Titchwell is the most popular reserve on the North Norfolk coast and a must for amateur and seasoned birdwatchers. Board walks and paths lead towards the coast past fresh water, brackish water and tidal lagoons, filled with birds, eventually reaching an enormous sandy beach. Enjoy lunch at the 'Feeding Station' cafe.
Enjoy 'up close and personal' views of hundreds of geese and ducks from Island hide. One of Britain's premier birdwatching sites. Just 14 miles from Chapel Cottage, you don’t have to be a member to enjoy the new modern state of the art “Parrinder” hide which sits between salt water and fresh water lagoons. You get the best of both, with a huge variety of different birds coming and going all day long. The Titchwell RSPB centre has excellent facilities and is manned by very helpful people who are more than willing to tell you where to go, what you may see and to give you any advice you ask for.
On the biggest high tides of the month, marvel at tens of thousands of knot gathering right in front you at Sanctuary and Roost hides.
A home of the Hawk and Owl Trust, its wildlife includes breeding Marsh Harriers, water rails and kingfishers as well as barn owls. Otters use its waterways and the fen is home to many species of dragonfly, butterfly and flowering plants. The reserve runs many activites every month.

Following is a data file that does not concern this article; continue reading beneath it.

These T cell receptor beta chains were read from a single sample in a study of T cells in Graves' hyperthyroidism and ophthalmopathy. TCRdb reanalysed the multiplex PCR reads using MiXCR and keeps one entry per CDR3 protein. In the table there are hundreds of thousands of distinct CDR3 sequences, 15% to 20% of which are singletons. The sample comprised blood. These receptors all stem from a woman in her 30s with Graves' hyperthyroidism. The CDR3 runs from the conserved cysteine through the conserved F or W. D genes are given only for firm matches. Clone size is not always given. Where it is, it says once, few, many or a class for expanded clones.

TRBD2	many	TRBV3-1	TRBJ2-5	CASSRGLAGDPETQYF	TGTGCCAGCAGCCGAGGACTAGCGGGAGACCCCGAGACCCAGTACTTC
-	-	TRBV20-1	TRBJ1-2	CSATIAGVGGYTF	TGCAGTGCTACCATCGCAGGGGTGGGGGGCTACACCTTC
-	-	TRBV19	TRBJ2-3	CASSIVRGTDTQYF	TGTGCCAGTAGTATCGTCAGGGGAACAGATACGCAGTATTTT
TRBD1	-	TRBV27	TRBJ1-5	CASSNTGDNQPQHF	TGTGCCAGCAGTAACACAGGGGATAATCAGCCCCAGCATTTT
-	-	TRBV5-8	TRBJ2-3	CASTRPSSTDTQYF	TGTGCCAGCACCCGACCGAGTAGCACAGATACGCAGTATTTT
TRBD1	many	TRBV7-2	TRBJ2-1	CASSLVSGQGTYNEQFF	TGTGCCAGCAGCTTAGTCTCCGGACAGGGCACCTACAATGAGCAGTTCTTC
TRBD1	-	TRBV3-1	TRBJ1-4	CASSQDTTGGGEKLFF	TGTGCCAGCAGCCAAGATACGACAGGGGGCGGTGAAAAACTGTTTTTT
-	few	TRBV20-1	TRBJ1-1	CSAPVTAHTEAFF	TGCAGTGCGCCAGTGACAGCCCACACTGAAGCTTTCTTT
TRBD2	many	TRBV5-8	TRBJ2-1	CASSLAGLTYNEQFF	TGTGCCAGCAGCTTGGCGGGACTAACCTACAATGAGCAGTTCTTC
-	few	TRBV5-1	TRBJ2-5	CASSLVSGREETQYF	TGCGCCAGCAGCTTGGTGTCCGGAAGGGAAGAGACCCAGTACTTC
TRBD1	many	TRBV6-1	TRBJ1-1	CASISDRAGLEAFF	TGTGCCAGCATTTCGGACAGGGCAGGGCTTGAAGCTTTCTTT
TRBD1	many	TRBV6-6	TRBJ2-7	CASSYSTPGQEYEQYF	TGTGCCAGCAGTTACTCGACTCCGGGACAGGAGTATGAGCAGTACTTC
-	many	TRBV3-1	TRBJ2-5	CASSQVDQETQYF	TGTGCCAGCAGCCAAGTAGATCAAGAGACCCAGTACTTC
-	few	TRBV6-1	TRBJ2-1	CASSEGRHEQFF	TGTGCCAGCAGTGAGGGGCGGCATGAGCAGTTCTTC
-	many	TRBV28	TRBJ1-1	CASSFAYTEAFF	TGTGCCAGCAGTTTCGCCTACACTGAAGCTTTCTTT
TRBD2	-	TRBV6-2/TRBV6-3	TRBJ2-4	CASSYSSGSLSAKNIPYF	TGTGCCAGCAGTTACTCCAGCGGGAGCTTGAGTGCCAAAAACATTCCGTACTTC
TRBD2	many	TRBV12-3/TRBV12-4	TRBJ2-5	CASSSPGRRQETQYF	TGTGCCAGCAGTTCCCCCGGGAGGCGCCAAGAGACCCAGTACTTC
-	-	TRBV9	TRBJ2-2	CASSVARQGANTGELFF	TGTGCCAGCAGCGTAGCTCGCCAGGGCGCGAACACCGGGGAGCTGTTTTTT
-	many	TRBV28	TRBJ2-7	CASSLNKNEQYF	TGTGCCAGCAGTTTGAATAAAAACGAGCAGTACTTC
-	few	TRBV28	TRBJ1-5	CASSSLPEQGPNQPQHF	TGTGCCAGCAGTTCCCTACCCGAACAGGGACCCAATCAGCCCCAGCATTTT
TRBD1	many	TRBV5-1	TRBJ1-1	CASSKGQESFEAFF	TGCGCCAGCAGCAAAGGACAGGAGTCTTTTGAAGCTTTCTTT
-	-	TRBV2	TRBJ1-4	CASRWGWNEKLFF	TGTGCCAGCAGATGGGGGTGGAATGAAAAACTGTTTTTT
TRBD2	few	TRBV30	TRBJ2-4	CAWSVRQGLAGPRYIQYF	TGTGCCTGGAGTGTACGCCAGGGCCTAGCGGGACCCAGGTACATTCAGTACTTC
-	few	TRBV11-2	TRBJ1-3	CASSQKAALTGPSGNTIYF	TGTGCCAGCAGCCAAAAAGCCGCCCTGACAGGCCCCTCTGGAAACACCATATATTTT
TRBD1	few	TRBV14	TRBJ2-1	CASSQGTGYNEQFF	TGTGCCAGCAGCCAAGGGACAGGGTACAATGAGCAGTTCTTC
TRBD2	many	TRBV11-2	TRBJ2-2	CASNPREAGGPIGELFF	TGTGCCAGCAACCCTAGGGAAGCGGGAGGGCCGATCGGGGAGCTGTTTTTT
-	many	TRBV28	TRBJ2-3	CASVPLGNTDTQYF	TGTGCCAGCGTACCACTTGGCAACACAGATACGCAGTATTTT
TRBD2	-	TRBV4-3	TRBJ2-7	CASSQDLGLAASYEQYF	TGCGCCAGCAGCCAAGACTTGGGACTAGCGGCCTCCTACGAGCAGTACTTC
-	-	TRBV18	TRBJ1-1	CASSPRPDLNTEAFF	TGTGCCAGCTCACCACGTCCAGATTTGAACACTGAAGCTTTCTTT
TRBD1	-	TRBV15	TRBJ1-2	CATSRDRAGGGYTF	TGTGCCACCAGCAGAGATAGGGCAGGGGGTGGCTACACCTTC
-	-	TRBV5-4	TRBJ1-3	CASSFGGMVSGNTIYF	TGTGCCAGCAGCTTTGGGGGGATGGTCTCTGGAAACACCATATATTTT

A Magical Haven For Bird Watchers
Sculthorpe Moor is a fantastic small 45 acre nature reserve situated in the Wensum Valley very close to Fakenham and is run by the Hawk and Owl Trust. Visitors and Conservation are key priorities and always have been. Although that may sound a bit contradictory, the whole site is set out in such a way that it gives you, the visitor, maximum chance to see a whole host of different species of birds, whilst at the same time the volunteers are working hard to conserve the surrounding area. There is such an abundance of wildlife here, it's amazing!